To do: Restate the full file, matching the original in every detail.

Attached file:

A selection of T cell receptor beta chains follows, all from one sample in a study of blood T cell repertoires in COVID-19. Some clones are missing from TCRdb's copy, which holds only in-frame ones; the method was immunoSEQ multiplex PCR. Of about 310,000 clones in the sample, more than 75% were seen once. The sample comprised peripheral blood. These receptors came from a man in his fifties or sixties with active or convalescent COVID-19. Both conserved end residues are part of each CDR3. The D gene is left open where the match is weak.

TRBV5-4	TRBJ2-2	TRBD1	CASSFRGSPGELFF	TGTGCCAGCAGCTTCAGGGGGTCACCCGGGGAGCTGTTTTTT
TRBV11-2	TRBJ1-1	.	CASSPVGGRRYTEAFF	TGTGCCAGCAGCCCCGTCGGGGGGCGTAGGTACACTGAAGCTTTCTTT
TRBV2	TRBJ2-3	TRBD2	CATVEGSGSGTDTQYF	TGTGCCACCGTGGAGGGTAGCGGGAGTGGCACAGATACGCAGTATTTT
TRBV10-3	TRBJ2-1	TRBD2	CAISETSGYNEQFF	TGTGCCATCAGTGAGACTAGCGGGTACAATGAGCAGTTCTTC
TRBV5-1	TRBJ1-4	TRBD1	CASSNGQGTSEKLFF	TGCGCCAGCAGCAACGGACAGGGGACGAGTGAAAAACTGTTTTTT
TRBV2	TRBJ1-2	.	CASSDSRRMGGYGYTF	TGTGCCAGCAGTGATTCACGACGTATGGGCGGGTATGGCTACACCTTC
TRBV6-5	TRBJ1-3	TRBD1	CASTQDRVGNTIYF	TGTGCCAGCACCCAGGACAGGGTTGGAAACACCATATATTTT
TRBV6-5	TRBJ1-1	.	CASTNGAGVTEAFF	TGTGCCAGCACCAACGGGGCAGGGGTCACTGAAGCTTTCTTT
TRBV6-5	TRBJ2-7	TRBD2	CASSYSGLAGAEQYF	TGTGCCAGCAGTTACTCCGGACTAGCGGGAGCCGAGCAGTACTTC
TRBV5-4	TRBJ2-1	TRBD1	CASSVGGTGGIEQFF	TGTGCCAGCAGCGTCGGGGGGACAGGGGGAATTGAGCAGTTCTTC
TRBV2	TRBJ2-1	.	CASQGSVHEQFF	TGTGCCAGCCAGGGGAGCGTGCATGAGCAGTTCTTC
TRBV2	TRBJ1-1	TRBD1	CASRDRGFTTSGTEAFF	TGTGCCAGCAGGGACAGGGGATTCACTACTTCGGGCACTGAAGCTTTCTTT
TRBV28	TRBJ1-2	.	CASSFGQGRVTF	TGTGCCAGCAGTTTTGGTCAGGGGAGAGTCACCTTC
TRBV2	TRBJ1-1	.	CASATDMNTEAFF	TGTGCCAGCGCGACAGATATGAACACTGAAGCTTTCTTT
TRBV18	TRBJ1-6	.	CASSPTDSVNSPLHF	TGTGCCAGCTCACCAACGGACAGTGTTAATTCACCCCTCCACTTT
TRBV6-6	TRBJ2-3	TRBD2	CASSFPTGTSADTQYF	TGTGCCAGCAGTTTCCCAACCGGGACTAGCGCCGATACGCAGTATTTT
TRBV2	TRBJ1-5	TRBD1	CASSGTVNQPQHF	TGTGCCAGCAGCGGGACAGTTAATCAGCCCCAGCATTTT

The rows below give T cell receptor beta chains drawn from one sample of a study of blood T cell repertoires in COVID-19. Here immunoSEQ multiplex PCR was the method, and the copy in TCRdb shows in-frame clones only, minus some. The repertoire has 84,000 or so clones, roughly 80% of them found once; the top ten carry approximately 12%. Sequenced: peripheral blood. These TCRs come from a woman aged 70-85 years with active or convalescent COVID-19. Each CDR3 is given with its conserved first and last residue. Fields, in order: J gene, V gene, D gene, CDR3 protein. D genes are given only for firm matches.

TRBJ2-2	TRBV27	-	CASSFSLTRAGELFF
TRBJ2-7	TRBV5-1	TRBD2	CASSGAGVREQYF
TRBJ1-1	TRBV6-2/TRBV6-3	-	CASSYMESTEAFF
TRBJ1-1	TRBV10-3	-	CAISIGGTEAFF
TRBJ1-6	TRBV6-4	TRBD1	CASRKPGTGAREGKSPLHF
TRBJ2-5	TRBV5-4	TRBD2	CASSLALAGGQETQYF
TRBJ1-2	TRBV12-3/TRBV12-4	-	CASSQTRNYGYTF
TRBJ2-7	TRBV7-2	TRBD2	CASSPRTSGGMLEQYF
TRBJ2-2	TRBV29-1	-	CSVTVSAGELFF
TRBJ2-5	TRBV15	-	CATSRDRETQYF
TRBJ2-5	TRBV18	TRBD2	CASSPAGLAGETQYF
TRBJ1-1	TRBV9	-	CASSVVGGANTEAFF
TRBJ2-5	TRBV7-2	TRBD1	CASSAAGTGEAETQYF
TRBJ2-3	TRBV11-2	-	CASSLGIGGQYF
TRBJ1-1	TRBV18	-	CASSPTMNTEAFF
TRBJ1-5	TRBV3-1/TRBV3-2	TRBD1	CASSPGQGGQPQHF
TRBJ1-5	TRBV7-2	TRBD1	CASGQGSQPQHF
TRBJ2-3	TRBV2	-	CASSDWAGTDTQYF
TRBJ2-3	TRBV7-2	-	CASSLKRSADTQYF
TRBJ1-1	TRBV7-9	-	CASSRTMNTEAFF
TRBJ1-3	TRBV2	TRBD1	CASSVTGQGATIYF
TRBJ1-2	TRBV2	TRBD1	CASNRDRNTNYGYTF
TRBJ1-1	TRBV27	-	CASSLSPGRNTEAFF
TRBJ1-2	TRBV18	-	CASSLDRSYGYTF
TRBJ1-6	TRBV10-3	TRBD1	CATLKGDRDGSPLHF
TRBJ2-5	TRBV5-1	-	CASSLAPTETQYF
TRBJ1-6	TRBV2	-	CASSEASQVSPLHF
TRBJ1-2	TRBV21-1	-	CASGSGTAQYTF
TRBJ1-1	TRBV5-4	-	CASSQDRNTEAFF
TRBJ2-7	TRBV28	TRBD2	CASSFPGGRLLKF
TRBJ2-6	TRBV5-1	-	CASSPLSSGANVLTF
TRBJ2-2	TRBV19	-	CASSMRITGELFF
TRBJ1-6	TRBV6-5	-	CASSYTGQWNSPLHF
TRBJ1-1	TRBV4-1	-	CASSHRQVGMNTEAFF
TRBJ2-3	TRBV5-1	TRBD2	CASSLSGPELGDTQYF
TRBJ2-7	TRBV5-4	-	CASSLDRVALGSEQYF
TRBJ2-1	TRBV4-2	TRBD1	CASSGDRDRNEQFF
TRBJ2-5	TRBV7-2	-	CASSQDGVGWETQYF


A selection of T cell receptor beta chains follows, all from one sample in a study of blood T cell repertoires in COVID-19. Some clones are missing from TCRdb's copy, which holds only in-frame ones; the method was immunoSEQ multiplex PCR. Of about 310,000 clones in the sample, more than 75% were seen once. The sample comprised peripheral blood. These receptors came from a man in his fifties or sixties with active or convalescent COVID-19. Both conserved end residues are part of each CDR3. The D gene is left open where the match is weak.

TRBV5-4	TRBJ2-2	TRBD1	CASSFRGSPGELFF	TGTGCCAGCAGCTTCAGGGGGTCACCCGGGGAGCTGTTTTTT
TRBV11-2	TRBJ1-1	.	CASSPVGGRRYTEAFF	TGTGCCAGCAGCCCCGTCGGGGGGCGTAGGTACACTGAAGCTTTCTTT
TRBV2	TRBJ2-3	TRBD2	CATVEGSGSGTDTQYF	TGTGCCACCGTGGAGGGTAGCGGGAGTGGCACAGATACGCAGTATTTT
TRBV10-3	TRBJ2-1	TRBD2	CAISETSGYNEQFF	TGTGCCATCAGTGAGACTAGCGGGTACAATGAGCAGTTCTTC
TRBV5-1	TRBJ1-4	TRBD1	CASSNGQGTSEKLFF	TGCGCCAGCAGCAACGGACAGGGGACGAGTGAAAAACTGTTTTTT
TRBV2	TRBJ1-2	.	CASSDSRRMGGYGYTF	TGTGCCAGCAGTGATTCACGACGTATGGGCGGGTATGGCTACACCTTC
TRBV6-5	TRBJ1-3	TRBD1	CASTQDRVGNTIYF	TGTGCCAGCACCCAGGACAGGGTTGGAAACACCATATATTTT
TRBV6-5	TRBJ1-1	.	CASTNGAGVTEAFF	TGTGCCAGCACCAACGGGGCAGGGGTCACTGAAGCTTTCTTT
TRBV6-5	TRBJ2-7	TRBD2	CASSYSGLAGAEQYF	TGTGCCAGCAGTTACTCCGGACTAGCGGGAGCCGAGCAGTACTTC
TRBV5-4	TRBJ2-1	TRBD1	CASSVGGTGGIEQFF	TGTGCCAGCAGCGTCGGGGGGACAGGGGGAATTGAGCAGTTCTTC
TRBV2	TRBJ2-1	.	CASQGSVHEQFF	TGTGCCAGCCAGGGGAGCGTGCATGAGCAGTTCTTC
TRBV2	TRBJ1-1	TRBD1	CASRDRGFTTSGTEAFF	TGTGCCAGCAGGGACAGGGGATTCACTACTTCGGGCACTGAAGCTTTCTTT
TRBV28	TRBJ1-2	.	CASSFGQGRVTF	TGTGCCAGCAGTTTTGGTCAGGGGAGAGTCACCTTC
TRBV2	TRBJ1-1	.	CASATDMNTEAFF	TGTGCCAGCGCGACAGATATGAACACTGAAGCTTTCTTT
TRBV18	TRBJ1-6	.	CASSPTDSVNSPLHF	TGTGCCAGCTCACCAACGGACAGTGTTAATTCACCCCTCCACTTT
TRBV6-6	TRBJ2-3	TRBD2	CASSFPTGTSADTQYF	TGTGCCAGCAGTTTCCCAACCGGGACTAGCGCCGATACGCAGTATTTT
TRBV2	TRBJ1-5	TRBD1	CASSGTVNQPQHF	TGTGCCAGCAGCGGGACAGTTAATCAGCCCCAGCATTTT

The rows below give T cell receptor beta chains drawn from one sample of a study of blood T cell repertoires in COVID-19. Here immunoSEQ multiplex PCR was the method, and the copy in TCRdb shows in-frame clones only, minus some. The repertoire has 84,000 or so clones, roughly 80% of them found once; the top ten carry approximately 12%. Sequenced: peripheral blood. These TCRs come from a woman aged 70-85 years with active or convalescent COVID-19. Each CDR3 is given with its conserved first and last residue. Fields, in order: J gene, V gene, D gene, CDR3 protein. D genes are given only for firm matches.

TRBJ2-2	TRBV27	-	CASSFSLTRAGELFF
TRBJ2-7	TRBV5-1	TRBD2	CASSGAGVREQYF
TRBJ1-1	TRBV6-2/TRBV6-3	-	CASSYMESTEAFF
TRBJ1-1	TRBV10-3	-	CAISIGGTEAFF
TRBJ1-6	TRBV6-4	TRBD1	CASRKPGTGAREGKSPLHF
TRBJ2-5	TRBV5-4	TRBD2	CASSLALAGGQETQYF
TRBJ1-2	TRBV12-3/TRBV12-4	-	CASSQTRNYGYTF
TRBJ2-7	TRBV7-2	TRBD2	CASSPRTSGGMLEQYF
TRBJ2-2	TRBV29-1	-	CSVTVSAGELFF
TRBJ2-5	TRBV15	-	CATSRDRETQYF
TRBJ2-5	TRBV18	TRBD2	CASSPAGLAGETQYF
TRBJ1-1	TRBV9	-	CASSVVGGANTEAFF
TRBJ2-5	TRBV7-2	TRBD1	CASSAAGTGEAETQYF
TRBJ2-3	TRBV11-2	-	CASSLGIGGQYF
TRBJ1-1	TRBV18	-	CASSPTMNTEAFF
TRBJ1-5	TRBV3-1/TRBV3-2	TRBD1	CASSPGQGGQPQHF
TRBJ1-5	TRBV7-2	TRBD1	CASGQGSQPQHF
TRBJ2-3	TRBV2	-	CASSDWAGTDTQYF
TRBJ2-3	TRBV7-2	-	CASSLKRSADTQYF
TRBJ1-1	TRBV7-9	-	CASSRTMNTEAFF
TRBJ1-3	TRBV2	TRBD1	CASSVTGQGATIYF
TRBJ1-2	TRBV2	TRBD1	CASNRDRNTNYGYTF
TRBJ1-1	TRBV27	-	CASSLSPGRNTEAFF
TRBJ1-2	TRBV18	-	CASSLDRSYGYTF
TRBJ1-6	TRBV10-3	TRBD1	CATLKGDRDGSPLHF
TRBJ2-5	TRBV5-1	-	CASSLAPTETQYF
TRBJ1-6	TRBV2	-	CASSEASQVSPLHF
TRBJ1-2	TRBV21-1	-	CASGSGTAQYTF
TRBJ1-1	TRBV5-4	-	CASSQDRNTEAFF
TRBJ2-7	TRBV28	TRBD2	CASSFPGGRLLKF
TRBJ2-6	TRBV5-1	-	CASSPLSSGANVLTF
TRBJ2-2	TRBV19	-	CASSMRITGELFF
TRBJ1-6	TRBV6-5	-	CASSYTGQWNSPLHF
TRBJ1-1	TRBV4-1	-	CASSHRQVGMNTEAFF
TRBJ2-3	TRBV5-1	TRBD2	CASSLSGPELGDTQYF
TRBJ2-7	TRBV5-4	-	CASSLDRVALGSEQYF
TRBJ2-1	TRBV4-2	TRBD1	CASSGDRDRNEQFF
TRBJ2-5	TRBV7-2	-	CASSQDGVGWETQYF